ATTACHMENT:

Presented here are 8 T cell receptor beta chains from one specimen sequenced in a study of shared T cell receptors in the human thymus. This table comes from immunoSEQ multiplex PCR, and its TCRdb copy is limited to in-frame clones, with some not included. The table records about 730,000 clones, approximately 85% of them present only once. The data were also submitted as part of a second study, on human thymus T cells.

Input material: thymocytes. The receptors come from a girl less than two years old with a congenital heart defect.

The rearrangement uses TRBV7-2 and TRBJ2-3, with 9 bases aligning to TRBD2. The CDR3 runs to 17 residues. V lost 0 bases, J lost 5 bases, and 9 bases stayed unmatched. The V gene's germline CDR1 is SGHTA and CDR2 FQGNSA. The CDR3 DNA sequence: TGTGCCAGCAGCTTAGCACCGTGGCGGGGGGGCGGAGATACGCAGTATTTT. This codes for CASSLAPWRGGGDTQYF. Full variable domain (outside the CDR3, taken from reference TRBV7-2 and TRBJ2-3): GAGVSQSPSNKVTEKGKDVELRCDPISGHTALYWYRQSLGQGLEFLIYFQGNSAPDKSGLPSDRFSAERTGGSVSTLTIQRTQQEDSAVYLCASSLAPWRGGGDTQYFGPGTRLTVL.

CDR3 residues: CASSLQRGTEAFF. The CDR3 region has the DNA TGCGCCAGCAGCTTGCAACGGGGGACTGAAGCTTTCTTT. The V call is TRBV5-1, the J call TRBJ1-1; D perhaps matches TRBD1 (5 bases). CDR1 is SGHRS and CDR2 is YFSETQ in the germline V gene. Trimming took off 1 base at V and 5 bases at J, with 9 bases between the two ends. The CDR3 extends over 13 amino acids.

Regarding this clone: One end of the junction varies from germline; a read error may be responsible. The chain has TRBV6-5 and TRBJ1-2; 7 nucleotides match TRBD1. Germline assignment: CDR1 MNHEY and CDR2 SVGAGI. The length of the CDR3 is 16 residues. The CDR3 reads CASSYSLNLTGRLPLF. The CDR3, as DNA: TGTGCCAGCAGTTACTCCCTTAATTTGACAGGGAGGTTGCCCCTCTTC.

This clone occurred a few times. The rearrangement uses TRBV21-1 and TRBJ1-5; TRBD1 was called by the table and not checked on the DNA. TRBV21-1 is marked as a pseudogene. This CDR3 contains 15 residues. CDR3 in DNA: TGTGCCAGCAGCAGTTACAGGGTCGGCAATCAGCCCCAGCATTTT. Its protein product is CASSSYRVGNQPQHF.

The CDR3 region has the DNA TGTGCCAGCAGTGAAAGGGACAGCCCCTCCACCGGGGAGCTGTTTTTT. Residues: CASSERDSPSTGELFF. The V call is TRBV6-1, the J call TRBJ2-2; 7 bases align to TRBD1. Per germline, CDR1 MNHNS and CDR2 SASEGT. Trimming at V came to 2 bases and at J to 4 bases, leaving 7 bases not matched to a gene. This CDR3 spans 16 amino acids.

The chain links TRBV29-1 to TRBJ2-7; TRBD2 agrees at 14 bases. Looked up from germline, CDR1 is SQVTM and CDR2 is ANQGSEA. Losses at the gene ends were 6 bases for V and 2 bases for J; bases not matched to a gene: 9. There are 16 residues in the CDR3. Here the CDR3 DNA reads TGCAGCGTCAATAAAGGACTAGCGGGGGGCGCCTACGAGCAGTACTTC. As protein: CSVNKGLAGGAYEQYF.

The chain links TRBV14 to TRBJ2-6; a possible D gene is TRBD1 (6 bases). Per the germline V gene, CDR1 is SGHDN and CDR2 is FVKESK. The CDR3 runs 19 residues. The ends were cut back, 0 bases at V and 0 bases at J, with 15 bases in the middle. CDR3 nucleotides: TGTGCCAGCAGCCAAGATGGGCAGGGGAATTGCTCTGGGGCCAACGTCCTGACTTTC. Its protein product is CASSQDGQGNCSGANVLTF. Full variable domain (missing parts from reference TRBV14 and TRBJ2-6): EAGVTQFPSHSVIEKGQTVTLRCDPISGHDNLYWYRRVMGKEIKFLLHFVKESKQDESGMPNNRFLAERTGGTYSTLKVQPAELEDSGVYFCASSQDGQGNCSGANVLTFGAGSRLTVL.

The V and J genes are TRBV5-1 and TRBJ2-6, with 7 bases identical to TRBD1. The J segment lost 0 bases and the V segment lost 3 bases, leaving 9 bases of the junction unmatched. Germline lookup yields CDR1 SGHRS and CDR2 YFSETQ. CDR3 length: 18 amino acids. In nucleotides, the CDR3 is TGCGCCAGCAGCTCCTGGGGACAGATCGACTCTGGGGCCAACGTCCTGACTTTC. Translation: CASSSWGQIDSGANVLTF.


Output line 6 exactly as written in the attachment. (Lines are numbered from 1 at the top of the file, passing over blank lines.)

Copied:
This clone occurred a few times. The rearrangement uses TRBV21-1 and TRBJ1-5; TRBD1 was called by the table and not checked on the DNA. TRBV21-1 is marked as a pseudogene. This CDR3 contains 15 residues. CDR3 in DNA: TGTGCCAGCAGCAGTTACAGGGTCGGCAATCAGCCCCAGCATTTT. Its protein product is CASSSYRVGNQPQHF.